Edited by Chchgirl, 06 November 2012 - 09:26 PM.


#20 Guest_- Poppy -_*

Posted 06 November 2012 - 09:26 PM

Plus there is something seriously wrong with your real estate agent if they cant tell you what your house is worth!

From experience I can tell you (and its a good general rule anyway) that when you sell your house you should meet with at least three different real estate agents (from different agencies) and get their opinion.

Edited by - Poppy -, 06 November 2012 - 09:28 PM.


#21 Lokum

Posted 06 November 2012 - 09:26 PM

I detest it, and rarely bother.

I know it's common in some areas, for some houses (generally $900K+), so I would assume it was very expensive. TBH, I think it's really slack of the agent. Unless there's something quite unusual about the house, or it's unusual compared to all the others in the area, they should have quite a good idea about what it's worth and how to market it.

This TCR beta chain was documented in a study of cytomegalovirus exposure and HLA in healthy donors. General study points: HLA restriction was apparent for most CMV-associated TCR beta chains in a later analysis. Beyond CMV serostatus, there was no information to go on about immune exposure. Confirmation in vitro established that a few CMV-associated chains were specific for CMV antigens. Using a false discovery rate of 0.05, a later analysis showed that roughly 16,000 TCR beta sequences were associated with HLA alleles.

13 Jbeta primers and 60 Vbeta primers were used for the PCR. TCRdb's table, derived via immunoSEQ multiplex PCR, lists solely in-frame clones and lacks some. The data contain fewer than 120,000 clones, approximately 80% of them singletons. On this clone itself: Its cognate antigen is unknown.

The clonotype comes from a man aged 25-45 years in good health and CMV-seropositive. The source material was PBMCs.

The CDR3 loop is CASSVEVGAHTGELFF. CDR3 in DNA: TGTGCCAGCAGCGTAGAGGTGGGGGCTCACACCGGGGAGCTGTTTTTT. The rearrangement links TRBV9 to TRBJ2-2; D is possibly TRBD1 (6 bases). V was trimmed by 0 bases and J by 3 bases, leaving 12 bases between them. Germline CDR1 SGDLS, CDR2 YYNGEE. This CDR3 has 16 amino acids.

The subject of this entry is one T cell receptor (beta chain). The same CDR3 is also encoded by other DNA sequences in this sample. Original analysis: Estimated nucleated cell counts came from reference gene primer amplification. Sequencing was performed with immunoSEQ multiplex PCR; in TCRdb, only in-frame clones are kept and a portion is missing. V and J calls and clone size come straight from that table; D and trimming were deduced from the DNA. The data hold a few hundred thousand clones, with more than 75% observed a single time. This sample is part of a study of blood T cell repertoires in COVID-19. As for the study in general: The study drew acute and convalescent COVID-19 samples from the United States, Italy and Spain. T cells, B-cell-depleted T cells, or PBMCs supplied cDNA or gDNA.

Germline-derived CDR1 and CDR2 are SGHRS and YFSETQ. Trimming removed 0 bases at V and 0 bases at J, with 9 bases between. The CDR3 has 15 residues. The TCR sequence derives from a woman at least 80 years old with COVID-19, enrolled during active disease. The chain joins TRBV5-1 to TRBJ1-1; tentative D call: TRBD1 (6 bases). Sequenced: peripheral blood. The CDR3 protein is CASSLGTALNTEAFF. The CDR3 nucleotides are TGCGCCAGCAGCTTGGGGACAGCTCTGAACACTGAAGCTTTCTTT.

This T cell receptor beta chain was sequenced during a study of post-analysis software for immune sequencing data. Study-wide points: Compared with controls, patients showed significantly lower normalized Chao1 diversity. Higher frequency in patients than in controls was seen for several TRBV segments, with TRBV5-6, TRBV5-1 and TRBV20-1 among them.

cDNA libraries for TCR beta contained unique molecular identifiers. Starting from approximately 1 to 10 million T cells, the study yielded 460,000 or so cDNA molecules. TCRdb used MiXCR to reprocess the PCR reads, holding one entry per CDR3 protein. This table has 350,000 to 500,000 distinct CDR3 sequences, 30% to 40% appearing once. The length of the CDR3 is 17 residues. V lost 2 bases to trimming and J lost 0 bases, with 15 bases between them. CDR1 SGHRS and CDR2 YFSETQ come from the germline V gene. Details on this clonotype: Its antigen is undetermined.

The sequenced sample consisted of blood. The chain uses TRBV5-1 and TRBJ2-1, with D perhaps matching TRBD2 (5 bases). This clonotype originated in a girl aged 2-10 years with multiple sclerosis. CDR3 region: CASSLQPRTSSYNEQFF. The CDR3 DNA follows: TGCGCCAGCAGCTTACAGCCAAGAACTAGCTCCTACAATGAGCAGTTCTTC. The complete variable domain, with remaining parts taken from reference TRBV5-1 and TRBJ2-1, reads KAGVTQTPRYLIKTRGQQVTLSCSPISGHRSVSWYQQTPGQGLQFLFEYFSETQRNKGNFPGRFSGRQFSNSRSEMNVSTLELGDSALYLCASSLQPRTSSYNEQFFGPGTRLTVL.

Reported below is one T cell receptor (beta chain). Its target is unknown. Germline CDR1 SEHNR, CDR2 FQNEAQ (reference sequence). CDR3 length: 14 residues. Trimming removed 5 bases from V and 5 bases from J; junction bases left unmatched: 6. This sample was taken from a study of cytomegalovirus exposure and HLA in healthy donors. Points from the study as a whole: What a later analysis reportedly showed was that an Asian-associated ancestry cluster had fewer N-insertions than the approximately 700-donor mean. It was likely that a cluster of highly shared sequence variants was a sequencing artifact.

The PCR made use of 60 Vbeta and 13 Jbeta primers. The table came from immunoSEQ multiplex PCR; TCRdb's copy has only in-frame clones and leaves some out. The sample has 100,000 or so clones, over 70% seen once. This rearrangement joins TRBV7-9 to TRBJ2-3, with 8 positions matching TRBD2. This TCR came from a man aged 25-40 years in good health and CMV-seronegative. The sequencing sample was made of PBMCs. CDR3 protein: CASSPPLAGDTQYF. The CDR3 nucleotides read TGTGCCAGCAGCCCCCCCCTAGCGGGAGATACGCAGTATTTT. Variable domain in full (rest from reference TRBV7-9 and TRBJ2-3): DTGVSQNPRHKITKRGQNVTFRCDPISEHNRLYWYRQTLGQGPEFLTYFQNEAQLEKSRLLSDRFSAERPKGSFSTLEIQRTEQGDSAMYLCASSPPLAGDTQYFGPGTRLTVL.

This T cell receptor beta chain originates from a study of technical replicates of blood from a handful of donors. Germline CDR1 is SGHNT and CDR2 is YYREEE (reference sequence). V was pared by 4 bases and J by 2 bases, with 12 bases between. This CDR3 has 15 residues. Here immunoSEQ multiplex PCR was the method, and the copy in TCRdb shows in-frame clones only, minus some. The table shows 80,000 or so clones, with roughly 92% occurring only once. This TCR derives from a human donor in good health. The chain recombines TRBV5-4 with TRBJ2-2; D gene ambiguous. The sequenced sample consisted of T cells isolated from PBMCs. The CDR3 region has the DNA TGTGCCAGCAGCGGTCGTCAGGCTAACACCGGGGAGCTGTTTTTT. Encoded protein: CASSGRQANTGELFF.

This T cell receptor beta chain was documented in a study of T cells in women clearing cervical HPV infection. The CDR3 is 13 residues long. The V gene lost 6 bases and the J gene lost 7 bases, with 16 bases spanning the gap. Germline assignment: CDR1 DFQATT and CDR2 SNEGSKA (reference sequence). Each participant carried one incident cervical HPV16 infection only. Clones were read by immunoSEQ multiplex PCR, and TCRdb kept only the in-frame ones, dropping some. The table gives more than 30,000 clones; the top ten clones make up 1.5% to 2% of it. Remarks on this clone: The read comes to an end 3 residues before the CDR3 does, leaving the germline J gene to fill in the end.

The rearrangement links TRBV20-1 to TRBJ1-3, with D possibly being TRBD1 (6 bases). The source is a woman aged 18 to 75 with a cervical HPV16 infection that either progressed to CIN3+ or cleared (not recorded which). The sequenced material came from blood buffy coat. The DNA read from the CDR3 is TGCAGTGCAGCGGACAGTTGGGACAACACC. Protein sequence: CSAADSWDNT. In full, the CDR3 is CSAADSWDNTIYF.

In our area, it's quite common to quote an auction range (eg $680-740), but to expect up to 10% over the top end of the range (eg could go for up to $800. These I still look at, but not price at all? Can't be bothered with the game playing phone call with the agent while they ask me a whole series of questions about my circumstances. Makes me want to lie as well.

#22 zrello

Posted 06 November 2012 - 09:26 PM

I find its just an annoying way for agents to increase their database of potential buyers, and the price is always overpriced (from Melbourne western suburbs experience). Agents seem to do this when they know its overpriced but don't want to put people off straight away, same as not listing address, if its close to something unattractive.